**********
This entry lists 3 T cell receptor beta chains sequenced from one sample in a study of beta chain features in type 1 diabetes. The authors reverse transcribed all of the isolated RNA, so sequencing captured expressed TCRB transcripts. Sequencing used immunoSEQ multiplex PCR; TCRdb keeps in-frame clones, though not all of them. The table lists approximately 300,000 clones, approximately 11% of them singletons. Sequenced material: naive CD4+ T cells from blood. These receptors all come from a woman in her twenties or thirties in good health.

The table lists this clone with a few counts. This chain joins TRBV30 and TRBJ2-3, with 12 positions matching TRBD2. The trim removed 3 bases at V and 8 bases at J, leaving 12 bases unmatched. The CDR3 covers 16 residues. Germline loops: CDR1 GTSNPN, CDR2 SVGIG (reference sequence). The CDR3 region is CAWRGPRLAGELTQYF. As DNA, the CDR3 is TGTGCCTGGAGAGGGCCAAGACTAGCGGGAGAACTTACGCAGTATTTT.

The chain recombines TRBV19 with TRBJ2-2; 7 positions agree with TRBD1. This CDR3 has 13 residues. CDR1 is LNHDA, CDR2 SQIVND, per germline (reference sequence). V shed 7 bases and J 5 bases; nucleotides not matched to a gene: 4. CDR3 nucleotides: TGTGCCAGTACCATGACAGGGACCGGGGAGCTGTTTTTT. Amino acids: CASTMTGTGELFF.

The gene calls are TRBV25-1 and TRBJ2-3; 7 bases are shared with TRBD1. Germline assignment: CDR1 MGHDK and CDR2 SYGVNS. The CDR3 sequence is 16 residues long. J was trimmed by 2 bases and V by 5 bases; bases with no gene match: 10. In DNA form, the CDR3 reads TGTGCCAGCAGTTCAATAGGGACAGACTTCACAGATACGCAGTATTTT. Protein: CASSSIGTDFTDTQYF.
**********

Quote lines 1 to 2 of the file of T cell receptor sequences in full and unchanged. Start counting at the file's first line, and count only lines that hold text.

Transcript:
This entry lists 3 T cell receptor beta chains sequenced from one sample in a study of beta chain features in type 1 diabetes. The authors reverse transcribed all of the isolated RNA, so sequencing captured expressed TCRB transcripts. Sequencing used immunoSEQ multiplex PCR; TCRdb keeps in-frame clones, though not all of them. The table lists approximately 300,000 clones, approximately 11% of them singletons. Sequenced material: naive CD4+ T cells from blood. These receptors all come from a woman in her twenties or thirties in good health.

The table lists this clone with a few counts. This chain joins TRBV30 and TRBJ2-3, with 12 positions matching TRBD2. The trim removed 3 bases at V and 8 bases at J, leaving 12 bases unmatched. The CDR3 covers 16 residues. Germline loops: CDR1 GTSNPN, CDR2 SVGIG (reference sequence). The CDR3 region is CAWRGPRLAGELTQYF. As DNA, the CDR3 is TGTGCCTGGAGAGGGCCAAGACTAGCGGGAGAACTTACGCAGTATTTT.